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I just read answers to some questions on your forum.
I am confused by your statement that ancient rocks were formed at a certain time by comparing lead to uranium ratios. How can this be if the uranium must have been formed in prior supernovae explosions that seeded the nebula from whence the solar system was formed? It seems we are ignoring the time between this previous supernova and the forming of said rock. Much thanks for any thoughts as this has been bugging me for quite some time.
Question Date: 2017-11-27
Answer 1:

The time when the U (uranium) formed in super nova process is not relevant. In fact it is taken into account explicitly when you make an isochron plot. The idea of radiometric dating is the following:

Let us say we have a silicate melt and in the melt there is some Rb (rubidium) (I am going to use the Rb goes to Sr (strontium) as the example, since U has three isotopes of Pb (lead), and it is more complicated, although the principle is the SAME).

Now from this liquid a crystal of feldspar grows and a crystal of biotite also grows. We want to date the time when these crystals grew in the magma. This gives us the age of the granite rock that forms from crystallization of the melt.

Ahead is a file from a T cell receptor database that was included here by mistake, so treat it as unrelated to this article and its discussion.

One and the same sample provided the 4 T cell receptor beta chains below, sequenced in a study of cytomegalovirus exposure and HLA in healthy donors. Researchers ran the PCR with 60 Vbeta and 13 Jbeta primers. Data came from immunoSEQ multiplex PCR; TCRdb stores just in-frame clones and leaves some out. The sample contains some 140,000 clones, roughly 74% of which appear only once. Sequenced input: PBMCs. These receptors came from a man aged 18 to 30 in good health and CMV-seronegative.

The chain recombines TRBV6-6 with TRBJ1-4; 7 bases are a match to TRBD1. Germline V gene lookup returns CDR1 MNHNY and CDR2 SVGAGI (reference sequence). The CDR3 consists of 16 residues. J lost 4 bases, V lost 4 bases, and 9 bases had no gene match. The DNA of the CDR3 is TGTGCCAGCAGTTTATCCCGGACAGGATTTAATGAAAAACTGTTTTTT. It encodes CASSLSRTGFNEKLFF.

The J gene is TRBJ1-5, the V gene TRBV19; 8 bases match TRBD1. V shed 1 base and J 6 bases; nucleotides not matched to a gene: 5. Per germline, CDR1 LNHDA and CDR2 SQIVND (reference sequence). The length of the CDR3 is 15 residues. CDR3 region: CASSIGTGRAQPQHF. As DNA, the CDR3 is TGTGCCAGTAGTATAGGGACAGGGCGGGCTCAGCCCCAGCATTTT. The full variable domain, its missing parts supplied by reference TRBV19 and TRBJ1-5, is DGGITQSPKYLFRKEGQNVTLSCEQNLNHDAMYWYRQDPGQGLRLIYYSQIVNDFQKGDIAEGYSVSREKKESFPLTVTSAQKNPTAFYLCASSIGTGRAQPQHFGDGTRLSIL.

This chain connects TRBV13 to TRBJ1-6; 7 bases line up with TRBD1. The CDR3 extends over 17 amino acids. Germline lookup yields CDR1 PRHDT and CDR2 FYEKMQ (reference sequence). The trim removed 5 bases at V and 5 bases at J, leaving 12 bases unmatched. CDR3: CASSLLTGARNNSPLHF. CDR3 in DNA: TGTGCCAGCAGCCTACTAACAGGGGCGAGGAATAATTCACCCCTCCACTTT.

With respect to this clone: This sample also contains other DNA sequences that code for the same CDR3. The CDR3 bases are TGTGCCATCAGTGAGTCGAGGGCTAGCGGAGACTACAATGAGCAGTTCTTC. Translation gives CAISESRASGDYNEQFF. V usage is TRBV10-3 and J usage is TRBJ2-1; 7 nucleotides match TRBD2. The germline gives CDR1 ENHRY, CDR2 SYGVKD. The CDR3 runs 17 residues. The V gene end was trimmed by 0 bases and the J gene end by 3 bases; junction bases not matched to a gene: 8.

This crystal will incorporate some Rb 87 into its solid lattice. The crystals will incorporate some Sr 87 from decay of Rb BEFORE incorporation of Rb into the crystal, as well as some Sr 86 which is non-radiogenic and of course some radiogenic 87 Rb as well.

Now, if we make a plot of 87/86 Sr measured in each mineral against the current ratio of 87Rb/86Sr in each mineral , then the plot gives a straight line, such that the slope is proportional to the age of crystallization and the intercept gives the initial 87Sr/86Sr ratio. The intercept accounts for the radiogenic Sr that was made ELSE WHERE before the event that gave rise to the two minerals that ppt from the liquid.

This diagram is called the isochron diagram and you can look it up on wiki! or here

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